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In the wake of Wednesday’s announcement that Matt Kenseth would be returning to Roush Fenway Racing in a part-time capacity for the rest of the season, the odd man out was Trevor Bayne.

Kenseth and Bayne will share the No. 6 Ford with Kenseth making his 2018 debut May 12 at Kansas Speedway. What’s in store for them both beyond this season is unknown.

When Kenseth talked with NASCAR America’s Marty Snider after the announcement, he had yet to talk with Bayne about their new situation.

“I’ve known Trevor for a long time,” Kenseth said. “Trevor is a great, great guy. Nobody likes being in the spot he’s in necessarily right now. But I think after he thinks about it for a few days and what he really desires and what he wants out of it, knowing Trevor, I think he’s going to come in and work even harder and try to be better. So I’m looking forward to having that conversation.”

Bayne’s prospects going forward were discussed on the latest NASCAR America Debrief podcast episode with Dale Earnhardt Jr. and Steve Letarte.

Both agreed the 2011 Daytona 500 winner will need to work to “rebuild his reputation” as a driver, with Letarte comparing Bayne’s potential future to the career of JR Motorsports’ Elliott Sadler and Earnhardt likening it to Justin Allgaier‘s.

“Trevor Bayne’s in a position much like Justin Allgaier was in years ago where he’s got a partner that believes in him in AdvoCare,” Earnhardt said. “If I’m him, I’m on the phone with them right now and talking to them, ‘Do you want to work with me in the future, we can go over here and look at this opportunity or look at this opportunity in Xfinity or the Truck Series,’ wherever it is. I would be trying to make sure I have a very strong relationship with them because that’s going to be the key to making any move to continue his driving career.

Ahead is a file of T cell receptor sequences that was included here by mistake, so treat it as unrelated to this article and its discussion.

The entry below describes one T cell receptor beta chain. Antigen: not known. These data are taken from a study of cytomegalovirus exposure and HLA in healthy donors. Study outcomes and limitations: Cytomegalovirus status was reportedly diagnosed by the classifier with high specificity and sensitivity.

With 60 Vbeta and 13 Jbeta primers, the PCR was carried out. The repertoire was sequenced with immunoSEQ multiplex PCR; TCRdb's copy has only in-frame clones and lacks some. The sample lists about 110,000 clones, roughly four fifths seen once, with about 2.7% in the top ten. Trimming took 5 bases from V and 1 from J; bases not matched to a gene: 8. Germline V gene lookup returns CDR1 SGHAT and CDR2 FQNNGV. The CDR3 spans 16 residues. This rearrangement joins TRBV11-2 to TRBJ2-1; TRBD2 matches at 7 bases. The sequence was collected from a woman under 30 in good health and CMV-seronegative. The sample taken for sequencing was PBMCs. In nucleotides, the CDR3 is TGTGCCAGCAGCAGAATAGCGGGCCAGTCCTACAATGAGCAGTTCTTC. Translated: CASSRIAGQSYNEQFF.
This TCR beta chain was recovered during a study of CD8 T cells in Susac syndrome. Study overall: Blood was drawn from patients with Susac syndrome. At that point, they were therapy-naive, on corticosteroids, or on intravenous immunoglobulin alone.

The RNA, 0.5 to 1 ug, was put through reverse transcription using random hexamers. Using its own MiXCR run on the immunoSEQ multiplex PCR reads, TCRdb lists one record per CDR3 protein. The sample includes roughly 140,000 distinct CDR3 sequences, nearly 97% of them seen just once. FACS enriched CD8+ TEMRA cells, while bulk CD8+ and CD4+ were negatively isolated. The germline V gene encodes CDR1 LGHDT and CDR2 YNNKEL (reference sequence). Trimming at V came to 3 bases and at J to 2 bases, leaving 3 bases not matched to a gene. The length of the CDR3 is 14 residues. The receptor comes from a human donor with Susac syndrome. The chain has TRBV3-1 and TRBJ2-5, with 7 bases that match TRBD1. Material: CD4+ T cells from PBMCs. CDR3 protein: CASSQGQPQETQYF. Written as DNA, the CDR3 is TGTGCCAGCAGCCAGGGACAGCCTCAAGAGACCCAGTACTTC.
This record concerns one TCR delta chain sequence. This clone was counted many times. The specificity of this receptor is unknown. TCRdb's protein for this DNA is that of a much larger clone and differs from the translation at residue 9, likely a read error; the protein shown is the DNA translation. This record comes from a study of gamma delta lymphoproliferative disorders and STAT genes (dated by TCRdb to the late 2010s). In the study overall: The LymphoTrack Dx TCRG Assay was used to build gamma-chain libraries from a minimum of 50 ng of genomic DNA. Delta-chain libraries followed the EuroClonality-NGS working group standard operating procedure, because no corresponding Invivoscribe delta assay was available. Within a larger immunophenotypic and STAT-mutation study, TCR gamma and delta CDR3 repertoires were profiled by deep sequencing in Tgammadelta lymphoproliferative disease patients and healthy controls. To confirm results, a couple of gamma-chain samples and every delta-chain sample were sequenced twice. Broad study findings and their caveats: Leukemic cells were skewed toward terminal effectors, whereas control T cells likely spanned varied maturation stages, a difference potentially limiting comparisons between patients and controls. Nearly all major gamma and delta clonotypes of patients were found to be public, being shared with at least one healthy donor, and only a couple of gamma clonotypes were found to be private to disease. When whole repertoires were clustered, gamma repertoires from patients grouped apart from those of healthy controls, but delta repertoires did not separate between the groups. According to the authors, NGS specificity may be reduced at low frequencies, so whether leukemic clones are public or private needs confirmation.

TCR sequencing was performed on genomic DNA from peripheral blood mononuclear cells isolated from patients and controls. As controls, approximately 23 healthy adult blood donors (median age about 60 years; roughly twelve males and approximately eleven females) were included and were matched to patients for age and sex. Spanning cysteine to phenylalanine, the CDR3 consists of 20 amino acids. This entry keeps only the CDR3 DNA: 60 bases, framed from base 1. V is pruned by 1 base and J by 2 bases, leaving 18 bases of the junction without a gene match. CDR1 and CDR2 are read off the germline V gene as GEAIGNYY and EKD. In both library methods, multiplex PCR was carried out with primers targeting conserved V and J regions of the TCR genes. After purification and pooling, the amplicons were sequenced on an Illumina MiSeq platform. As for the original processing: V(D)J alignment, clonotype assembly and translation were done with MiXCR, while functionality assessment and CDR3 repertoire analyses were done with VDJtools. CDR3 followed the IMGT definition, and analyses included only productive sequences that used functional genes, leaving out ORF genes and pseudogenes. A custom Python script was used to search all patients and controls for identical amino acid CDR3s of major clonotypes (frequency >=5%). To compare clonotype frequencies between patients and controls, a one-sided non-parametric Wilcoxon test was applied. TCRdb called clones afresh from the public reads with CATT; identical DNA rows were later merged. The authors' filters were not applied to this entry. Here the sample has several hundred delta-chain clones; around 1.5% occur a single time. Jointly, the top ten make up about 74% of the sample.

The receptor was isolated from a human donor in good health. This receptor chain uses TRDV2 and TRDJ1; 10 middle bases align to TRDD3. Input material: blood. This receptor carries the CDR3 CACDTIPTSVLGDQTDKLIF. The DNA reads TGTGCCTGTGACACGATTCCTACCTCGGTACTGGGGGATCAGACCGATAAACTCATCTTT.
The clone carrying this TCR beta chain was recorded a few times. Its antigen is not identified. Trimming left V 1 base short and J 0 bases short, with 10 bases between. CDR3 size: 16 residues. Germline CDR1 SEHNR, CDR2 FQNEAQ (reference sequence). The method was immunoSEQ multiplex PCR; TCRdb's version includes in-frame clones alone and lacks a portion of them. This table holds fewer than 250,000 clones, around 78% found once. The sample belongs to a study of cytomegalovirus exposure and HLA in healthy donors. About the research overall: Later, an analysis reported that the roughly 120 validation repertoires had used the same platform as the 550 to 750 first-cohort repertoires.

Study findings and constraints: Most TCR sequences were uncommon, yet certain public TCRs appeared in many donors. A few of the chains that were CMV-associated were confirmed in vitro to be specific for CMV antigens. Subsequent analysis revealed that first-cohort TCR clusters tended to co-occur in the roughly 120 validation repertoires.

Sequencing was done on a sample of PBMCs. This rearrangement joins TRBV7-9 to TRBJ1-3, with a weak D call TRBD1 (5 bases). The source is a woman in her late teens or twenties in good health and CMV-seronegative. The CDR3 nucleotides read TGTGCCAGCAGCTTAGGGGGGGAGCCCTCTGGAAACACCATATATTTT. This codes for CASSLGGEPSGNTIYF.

“He’s unlikely to get an opportunity that’s rewarding without some financial support.”

Earnhardt added: “He has to rebuild his reputation as a race car driver and that’s the only way to do it, is to go win races and run well.”

Letarte said he believes the situation between Kenseth, Bayne and Roush Fenway is “past awkward” given Bayne stats.

Bayne has run in the top 15 in 10.5 percent of the laps run this season. Bayne’s average finish is 23.9 — compared to 19.5 last year — and he ranks 25th in the series in average running position (23.0).

“I think if anybody finds this awkward, then shame on them,” Letarte said. “Let’s just be honest. Stats tell a pretty accurate story. Comparing your teammates, comparing the field, there’s a hundred different ways you can do this. If at any point Trevor Bayne is shocked or anything like that then shame on his own management team and Roush Fenway for leading him down this path of disbelief that everything was going to be ok. Should he be upset? Sure. Emotion comes into it. Is it going to be awkward the first time they meet? Yes. But I think Trevor Bayne should be and I will say is smart enough to realize, ‘the more awkward this is, the worse it probably is for me.’ ”

Letarte also assessed how he viewed Kenseth’s return for the future health of Roush Fenway.

“I love the fact that they didn’t try to put structure around everything,” Letarte said. “Not every road trip can be planned, A -to-B, every stop. Sometimes you have to say, ‘Hey man, it’s cold here, we’re heading south, we’re going to get on 85 and see where we go.’ And that’s what I heard from Roush Fenway. ‘Where we’re at is no good. We’ve been to the right and it’s no good, so we’re going to go to the left and that involves Matt Kenseth. But we are not going to put a lot of structure around this other than – we have a new partner with Wyndham Rewards, thank goodness for coming on board, we appreciate it; Matt Kenseth is going to drive some.’ What I heard: ‘I’m going to do more than just drive.’ Those are all the right things in my mind for a company the size of Roush Fenway’s to try and change directions.”